Task Queues and Schedulers

Task queues

Task queues are used to offload tasks to a dedicated worker process when the processing of those tasks does not fit into a traditional request-response cycle. In other words, if you need to do something that might take too long to process and whose result does not need to be shown immediately to the user, you use a queue manager.

Think of it as your Django application having an assistant. When a task is too time-consuming to be handled instantly, it’s assigned to the assistant for completion, allowing your app to continue functioning normally and serving your clients. Once the assistant completes the task, it returns the result to your django app.


  1. A user uploads a large excel file to your web application for processing.

  2. The Django app immediately returns a processing… message to avoid blocking.

  3. The Django project adds the task to a broker (redis, rabbitmq, database, etc.), a service used to store tasks that need processing.

  4. Another process, the worker, retrieves the task from the broker and processes it.

  5. The worker process the task.

There is a final step not shown in the diagram due to clutter. In this step, through some form of callback mechanism, the worker notifies the Django app that it has completed its work and sends back the result. How this callback mechanism works depends on the tool you choose for the task queue implementation.

Task scheduling

Schedulers are used to periodically execute tasks. They assist in scheduling tasks to run at specific times or intervals. For instance, if you need to send an email to your users every day at 8:00 AM, a scheduler can be used for this purpose. While this can also be achieved using a cron job, which is a common approach, most task queues also provide a scheduler. If task scheduling is all you need, a simple and straightforward option is to use cron jobs in combination with custom django management commands (or job scheduling from django-extensions). The Django management command would contain the code to, for example, send the email to users, and the crontab would execute the command at the specified schedule.

Basic django-q2 configuration

    "name": "DjangORM",
    "workers": 4,
    "timeout": 90,
    "retry": 120,
    "queue_limit": 50,
    "bulk": 10,
    "orm": "default",
    "catch_up": False,

Deployment with a task queue

Deploying a Django project that uses a task queue is not as straightforward, but still relatively simple. At this point, I hope you’ve understood that running a task queue or task schedulers implies running another process (the worker) in addition to your django server. You can have one process for the task queues and another for the schedulers, but usually, with most packages, you can have both in one process with one command. For example, if you chose django-q2, all you need to run is:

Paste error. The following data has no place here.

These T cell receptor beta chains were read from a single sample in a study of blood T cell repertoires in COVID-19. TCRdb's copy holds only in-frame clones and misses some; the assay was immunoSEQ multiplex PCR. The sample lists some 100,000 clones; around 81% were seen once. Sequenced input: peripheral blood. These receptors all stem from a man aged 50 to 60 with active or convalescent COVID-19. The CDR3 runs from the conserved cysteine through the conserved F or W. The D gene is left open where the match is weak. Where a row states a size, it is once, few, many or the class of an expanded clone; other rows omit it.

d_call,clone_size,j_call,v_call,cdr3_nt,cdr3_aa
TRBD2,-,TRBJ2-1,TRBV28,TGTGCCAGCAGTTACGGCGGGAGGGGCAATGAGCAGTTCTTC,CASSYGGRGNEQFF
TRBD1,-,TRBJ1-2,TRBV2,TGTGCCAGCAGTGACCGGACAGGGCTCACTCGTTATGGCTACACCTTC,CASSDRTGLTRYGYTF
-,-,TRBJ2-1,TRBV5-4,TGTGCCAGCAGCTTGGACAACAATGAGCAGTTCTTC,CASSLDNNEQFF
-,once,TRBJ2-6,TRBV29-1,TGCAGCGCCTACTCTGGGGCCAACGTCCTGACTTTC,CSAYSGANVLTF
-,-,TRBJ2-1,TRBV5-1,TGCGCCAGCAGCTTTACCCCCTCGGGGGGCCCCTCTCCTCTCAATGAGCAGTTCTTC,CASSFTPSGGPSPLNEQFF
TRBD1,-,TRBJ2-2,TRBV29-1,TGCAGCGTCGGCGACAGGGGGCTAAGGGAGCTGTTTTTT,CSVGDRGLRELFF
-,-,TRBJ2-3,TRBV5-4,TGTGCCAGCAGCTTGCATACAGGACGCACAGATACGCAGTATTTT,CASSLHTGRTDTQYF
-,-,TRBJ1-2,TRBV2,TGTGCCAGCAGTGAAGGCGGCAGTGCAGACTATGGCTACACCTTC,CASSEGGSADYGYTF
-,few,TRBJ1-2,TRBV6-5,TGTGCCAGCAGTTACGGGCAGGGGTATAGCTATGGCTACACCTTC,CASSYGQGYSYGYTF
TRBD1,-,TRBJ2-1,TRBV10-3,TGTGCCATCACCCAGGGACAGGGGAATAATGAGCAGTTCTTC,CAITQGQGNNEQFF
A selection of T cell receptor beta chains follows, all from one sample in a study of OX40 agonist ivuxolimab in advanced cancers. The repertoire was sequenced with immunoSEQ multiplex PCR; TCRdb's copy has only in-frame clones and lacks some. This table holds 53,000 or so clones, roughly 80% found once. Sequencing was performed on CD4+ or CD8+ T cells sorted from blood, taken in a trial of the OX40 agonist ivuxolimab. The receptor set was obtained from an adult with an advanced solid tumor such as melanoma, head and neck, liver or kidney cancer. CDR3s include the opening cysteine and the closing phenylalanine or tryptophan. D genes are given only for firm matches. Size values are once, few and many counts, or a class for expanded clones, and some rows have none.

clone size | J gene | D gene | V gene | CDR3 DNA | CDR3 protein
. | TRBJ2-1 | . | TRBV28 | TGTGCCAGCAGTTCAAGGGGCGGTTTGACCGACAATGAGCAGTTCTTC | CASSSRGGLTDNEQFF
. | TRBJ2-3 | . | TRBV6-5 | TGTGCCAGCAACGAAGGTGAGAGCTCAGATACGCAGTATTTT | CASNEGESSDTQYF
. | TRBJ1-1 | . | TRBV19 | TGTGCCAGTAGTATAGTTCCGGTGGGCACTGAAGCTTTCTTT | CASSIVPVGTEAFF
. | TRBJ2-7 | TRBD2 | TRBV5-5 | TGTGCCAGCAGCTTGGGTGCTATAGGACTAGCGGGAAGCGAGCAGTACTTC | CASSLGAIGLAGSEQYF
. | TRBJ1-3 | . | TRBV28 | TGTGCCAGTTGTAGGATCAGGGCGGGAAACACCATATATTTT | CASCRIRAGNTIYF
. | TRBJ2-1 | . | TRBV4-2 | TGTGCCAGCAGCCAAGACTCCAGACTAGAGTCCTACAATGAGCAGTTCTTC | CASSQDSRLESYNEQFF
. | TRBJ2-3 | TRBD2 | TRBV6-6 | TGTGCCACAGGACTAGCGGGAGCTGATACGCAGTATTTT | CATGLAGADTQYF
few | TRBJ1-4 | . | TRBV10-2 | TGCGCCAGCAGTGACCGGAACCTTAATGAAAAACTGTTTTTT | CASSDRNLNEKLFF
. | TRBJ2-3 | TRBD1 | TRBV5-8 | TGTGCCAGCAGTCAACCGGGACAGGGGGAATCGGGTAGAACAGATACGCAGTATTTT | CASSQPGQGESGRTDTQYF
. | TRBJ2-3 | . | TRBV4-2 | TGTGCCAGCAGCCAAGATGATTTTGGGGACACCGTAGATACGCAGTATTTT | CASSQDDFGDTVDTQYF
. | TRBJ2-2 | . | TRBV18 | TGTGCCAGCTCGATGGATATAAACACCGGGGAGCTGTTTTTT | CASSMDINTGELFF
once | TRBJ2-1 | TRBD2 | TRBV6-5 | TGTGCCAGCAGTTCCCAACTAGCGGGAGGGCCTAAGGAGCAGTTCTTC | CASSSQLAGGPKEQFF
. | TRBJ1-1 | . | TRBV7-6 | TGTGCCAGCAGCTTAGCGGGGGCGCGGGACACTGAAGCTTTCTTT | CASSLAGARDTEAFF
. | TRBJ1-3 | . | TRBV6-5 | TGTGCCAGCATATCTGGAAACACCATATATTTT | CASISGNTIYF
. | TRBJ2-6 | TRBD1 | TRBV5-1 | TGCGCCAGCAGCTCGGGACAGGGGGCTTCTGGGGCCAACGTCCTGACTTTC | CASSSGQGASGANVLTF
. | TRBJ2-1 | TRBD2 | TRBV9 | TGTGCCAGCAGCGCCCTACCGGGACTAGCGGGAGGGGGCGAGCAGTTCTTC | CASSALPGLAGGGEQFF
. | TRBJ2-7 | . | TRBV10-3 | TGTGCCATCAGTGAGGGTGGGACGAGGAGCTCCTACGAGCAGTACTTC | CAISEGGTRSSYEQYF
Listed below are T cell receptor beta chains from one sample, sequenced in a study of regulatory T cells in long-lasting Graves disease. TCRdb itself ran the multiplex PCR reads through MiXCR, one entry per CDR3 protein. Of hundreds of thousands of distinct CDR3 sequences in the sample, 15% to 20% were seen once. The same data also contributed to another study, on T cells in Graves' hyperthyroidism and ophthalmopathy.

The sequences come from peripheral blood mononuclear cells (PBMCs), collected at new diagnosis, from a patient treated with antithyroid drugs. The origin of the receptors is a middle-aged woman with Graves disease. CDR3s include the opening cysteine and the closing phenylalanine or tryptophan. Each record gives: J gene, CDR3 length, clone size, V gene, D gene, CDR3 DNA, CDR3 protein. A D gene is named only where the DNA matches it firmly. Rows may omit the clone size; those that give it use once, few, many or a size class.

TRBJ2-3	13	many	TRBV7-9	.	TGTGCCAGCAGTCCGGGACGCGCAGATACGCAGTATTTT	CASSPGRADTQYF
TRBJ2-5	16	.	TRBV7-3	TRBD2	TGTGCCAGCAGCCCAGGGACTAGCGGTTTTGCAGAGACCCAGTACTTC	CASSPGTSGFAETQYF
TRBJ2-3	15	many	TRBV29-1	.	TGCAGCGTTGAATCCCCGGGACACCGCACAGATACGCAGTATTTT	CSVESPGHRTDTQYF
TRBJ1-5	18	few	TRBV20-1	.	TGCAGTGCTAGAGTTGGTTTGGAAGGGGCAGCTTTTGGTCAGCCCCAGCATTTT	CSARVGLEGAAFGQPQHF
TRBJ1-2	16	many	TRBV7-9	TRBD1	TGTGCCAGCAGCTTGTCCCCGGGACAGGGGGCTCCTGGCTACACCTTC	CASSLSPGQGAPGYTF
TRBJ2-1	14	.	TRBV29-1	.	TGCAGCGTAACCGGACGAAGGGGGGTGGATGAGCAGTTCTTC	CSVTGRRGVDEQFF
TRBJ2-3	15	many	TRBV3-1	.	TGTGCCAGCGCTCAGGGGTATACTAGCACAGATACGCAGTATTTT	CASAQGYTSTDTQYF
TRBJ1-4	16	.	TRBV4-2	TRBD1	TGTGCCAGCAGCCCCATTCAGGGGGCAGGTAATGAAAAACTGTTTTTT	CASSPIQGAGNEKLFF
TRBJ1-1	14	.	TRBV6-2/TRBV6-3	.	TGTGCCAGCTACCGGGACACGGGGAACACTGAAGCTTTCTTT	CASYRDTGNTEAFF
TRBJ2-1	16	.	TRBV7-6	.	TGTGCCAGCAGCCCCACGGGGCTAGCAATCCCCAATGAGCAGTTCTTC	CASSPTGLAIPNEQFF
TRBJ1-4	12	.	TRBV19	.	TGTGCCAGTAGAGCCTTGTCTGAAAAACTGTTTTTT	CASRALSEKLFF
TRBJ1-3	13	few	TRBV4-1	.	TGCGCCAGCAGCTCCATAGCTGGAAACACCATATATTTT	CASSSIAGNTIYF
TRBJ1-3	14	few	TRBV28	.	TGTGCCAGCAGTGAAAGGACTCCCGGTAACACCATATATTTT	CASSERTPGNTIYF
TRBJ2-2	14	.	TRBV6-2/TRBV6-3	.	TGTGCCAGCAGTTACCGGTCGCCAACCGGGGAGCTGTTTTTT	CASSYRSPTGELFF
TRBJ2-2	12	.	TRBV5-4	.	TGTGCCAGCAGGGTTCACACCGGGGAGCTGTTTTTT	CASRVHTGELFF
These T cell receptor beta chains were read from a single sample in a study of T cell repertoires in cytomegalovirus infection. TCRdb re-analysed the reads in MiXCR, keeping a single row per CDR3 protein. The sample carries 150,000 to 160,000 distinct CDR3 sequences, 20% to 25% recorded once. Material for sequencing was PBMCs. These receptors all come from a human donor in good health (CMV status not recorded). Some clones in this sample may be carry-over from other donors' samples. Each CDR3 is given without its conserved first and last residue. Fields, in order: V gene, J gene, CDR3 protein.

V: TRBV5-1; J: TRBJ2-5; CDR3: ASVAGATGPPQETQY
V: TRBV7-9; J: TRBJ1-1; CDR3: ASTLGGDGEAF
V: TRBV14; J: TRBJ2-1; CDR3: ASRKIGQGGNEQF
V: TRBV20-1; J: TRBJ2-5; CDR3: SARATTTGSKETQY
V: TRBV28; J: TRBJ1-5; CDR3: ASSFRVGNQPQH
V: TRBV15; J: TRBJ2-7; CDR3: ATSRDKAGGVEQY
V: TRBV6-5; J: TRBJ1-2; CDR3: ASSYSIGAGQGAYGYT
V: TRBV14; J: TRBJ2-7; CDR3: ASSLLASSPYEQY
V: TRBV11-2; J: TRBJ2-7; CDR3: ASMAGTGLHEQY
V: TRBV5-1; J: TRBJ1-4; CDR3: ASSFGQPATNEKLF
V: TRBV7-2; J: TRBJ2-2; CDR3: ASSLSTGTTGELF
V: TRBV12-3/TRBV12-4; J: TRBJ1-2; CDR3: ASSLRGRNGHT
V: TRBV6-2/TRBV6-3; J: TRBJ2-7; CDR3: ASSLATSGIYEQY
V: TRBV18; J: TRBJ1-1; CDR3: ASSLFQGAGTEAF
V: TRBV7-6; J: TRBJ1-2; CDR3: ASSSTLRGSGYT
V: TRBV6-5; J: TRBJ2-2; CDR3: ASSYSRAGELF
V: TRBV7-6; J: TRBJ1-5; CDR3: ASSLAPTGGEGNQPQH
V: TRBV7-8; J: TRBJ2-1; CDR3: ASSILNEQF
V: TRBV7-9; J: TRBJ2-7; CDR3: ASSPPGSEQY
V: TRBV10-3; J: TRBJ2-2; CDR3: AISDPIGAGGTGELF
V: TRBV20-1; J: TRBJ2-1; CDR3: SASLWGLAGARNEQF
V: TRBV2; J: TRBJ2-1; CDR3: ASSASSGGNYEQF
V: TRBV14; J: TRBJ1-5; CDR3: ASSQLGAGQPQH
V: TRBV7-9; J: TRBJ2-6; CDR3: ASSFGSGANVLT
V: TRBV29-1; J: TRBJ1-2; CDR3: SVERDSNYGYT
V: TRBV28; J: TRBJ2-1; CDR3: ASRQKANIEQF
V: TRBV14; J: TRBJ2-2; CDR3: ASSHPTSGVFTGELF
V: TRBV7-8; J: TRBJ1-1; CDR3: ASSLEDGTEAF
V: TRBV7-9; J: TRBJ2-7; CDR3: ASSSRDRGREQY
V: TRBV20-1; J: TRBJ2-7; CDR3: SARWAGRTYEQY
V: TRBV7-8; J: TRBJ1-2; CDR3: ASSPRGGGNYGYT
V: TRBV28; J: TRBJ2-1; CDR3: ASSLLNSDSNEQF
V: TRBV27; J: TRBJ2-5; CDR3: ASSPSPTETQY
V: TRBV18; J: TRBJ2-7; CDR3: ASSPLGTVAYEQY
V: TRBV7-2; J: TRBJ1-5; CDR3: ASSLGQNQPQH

python manage.py qcluster

This command will enable both the task queue and scheduling capabilities. If you are running your Django app on a Linux server, the most common option is to have a process manager to run and manage both your Django server and the worker process, or any other processes your Django project needs. The two most popular options are systemd and supervisord. Systemd is natively available on most Linux distributions, but you need to install Supervisor. In my experience, there are no real advantages of one over the other, so I would advise just picking one; either will be fine.

Here are some basic configuration examples. Please note that the code provided only concerns the worker process.

Description=Your Django Qcluster Worker

ExecStart=/path/to/your/venv/bin/python manage.py qcluster


If you are running your project with Docker, the process is the same. You need to have another Dockerfile in addition to your main one. This Dockerfile is practically identical, but with the entry command running the worker process (e.g., python manage.py qcluster) instead of your Django application server. There is also a simple alternative to run both the Django process and the worker in a single container. For more on that, read the guide on running your project in a single container.

On the other hand, if you are running your project on a platform as a service (PAAS), they usually have a way to declare a worker process. For example, Heroku (and most PAAS that use a Procfile) have a straightforward way to declare a worker process in the Procfile.

Here is an example of what that looks like with Heroku:

web: gunicorn myproject.wsgi
worker: python manage.py qcluster

The End

In conclusion, this guide aimed to provide enough information for you to understand and choose a task queue solution for your Django project, and to grasp its potential impact on your deployment process. For any questions or feedback, please open a discussion.